Just like the argument of which came first the chicken or the egg, in SEO circles, the question over which type of optimization (on page or off page SEO) is more important has echoed as a debate for years.
While this post could easily tip in either direction, let’s set the table for the debate by defining the characteristics of each facet. Optimization implies improvement by way of creating a scalable series of modification to enhance performance, function or output.
While this is far-reaching, to be specific, the umbrella of on page SEO deals with variables such as:
- CSS (cascading style sheets) and Gzip Compression
- Inline code vs. Code Pulled from the Cloud or Linked via an rel attribute (Which Links Data from Server Side to a Page instead of putting the CSS or other code in the page) to Minimize Page-Load Time.
- The HTML Output via the Programming Platform (aspx, cfm, php, etc.) and Whether or Not the Slugs (URL Format) and Code are Lean or Crawl-able to Search Engine Spiders.
- Site Architecture, Continuity and Internal links
- Sitemaps to Increase Crawl Depth and Frequency from Channeling Link-Flow to Less Popular or Frequented Internal Pages
- The Relevancy of the Title Tag, Meta Data, Header Tags to the Primary Keyword.
- How Relevant the Content in the Body Area is to the Meta, Internal Links, and Other On-Page Elements.
- The Occurrence of Keywords, their Proximity to Other Related Keywords and Their Volume of Usage in a Document.
Off page SEO deals with variables such as:
- Inbound links from other websites.
o Their Volume (Appearance).
o Velocity (How Many Links, How Fast).
o Frequency Per Keyword Anchor Text.
o Neighborhood (What Type of Neighborhood are the Links are From?).
o C Class IP Range (are they from the Same Block?) Same Server, Same Hosting Company?
Now, for the face off…
On page SEO Can:
- Make each page rank for a prominent shingle “word or group of words”.
- Prioritize which pages are more important than others based on where they sit in the site architecture, navigation structure, secondary navigation or internal links.
- Make a page rank on a fraction of the links from off page ranking factors.
Off Page SEO Can:
- Compensate for flawed on page optimization for less competitive keywords.
- Take a new page from not in the top 1000 results in Google to Page One in weeks.
- Get deeper less important pages in Google, Yahoo or Bing’s index to create more mid-tail or long-tail traffic.
- Keep competitive pages at the top of search engines (if link quality, velocity and relevance are observed). – and most importantly –
- Develop authority for the page and website (which is the basis of long-term visibility in search engines).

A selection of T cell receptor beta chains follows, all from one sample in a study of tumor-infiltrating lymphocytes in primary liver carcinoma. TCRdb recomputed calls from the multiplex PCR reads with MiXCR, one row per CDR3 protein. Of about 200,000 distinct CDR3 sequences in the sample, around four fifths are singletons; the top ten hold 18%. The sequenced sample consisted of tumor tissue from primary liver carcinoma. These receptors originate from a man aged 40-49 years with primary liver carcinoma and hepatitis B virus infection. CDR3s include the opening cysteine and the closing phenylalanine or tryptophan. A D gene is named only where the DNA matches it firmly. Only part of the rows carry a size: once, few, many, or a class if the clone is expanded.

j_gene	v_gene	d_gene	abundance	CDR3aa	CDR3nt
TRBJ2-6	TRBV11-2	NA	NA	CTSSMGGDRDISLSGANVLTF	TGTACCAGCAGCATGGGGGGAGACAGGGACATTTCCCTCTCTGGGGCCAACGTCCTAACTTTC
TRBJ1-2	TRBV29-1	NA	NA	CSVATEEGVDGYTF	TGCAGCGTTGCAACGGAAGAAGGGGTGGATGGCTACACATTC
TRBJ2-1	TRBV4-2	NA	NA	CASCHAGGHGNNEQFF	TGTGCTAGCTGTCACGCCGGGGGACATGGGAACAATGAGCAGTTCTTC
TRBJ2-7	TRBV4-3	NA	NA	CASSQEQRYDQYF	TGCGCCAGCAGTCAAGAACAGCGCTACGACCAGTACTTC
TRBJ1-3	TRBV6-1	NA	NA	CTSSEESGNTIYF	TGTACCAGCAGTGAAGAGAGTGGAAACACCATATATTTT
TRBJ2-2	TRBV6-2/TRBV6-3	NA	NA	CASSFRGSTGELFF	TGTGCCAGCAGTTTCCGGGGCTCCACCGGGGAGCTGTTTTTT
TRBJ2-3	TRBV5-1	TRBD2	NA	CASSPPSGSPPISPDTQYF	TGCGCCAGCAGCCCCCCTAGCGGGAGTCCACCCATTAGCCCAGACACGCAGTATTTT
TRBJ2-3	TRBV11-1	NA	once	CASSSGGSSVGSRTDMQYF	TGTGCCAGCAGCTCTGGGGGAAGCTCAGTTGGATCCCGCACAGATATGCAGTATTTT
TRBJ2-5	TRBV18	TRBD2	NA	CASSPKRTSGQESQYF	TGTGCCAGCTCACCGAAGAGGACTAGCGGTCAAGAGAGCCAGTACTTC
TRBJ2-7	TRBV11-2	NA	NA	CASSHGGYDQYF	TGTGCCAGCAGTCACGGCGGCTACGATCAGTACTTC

While the percentages of on-page to off-page SEO differ based on the keyword, the site, the age, trust and authority of the pages or collective pages within a website; the bottom line is, SEO requires a balance of the two.
Crossing the algorithmic tipping point for a websites’ on page elements depends on the skill of the competition you face in the SERPs (search engine result pages) as well as what type of ranking factor they are using to hold their position.
For local keywords or keywords that have a lower threshold of competing pages (less than 300,000 in “phrase match” for example) then a website with enough supporting articles and marginal inbound links is more than enough to topple a top position.
More competitive keywords require (a) laser-like on page precision (b) a trusted domain or page (c) substantial supporting pages or (d) a higher echelon of links to push competitors aside.
For example, some websites are ranking as a result of the volume of pages that have instances or occurrences of a keyword in the sidebar, on the footer, in the meta data (pulled from a dynamic database, etc.), yet those sites are often paper-champions to bypass due to the fact that the page itself has no inbound links (to stave a full-court press from competitors).
Websites such as shopping carts, Amazon, Overstock and other massive dynamically generated websites are typical occupants of the top search results for makes, model numbers and related products, yet getting past them will require the proper percentage of on page and off page wizardry.
In our experience (on one hand) we have been able to get websites ranked using 60% on page SEO and 40% off page, while (on the other hand) we have been able to use links alone to push a page to the top without ever touching any on page metrics.
The factors which determine what percentage or just how much time and energy you can commit to either the on page or off page metrics is controlled by the age and authority of your website, the quality of links, the supporting content and how many links (and the type, volume, frequency and quality of links) you are able to concentrate on each keyword.
The takeaway is, you need both – the breakout depends greatly on multiple granular variables, but as a rule of thumb, the stronger the on page SEO, the easier it is for a website to (1) gain authority and (2) serve as a beacon or hub page to rank other pages without the need for off page optimization.
While on the contrary, off page ranking factor (links alone) can produce results, but if the ranking metrics those links are attached to ever change, then those rankings can vacillate or slip away as a result of building a foundation on links alone.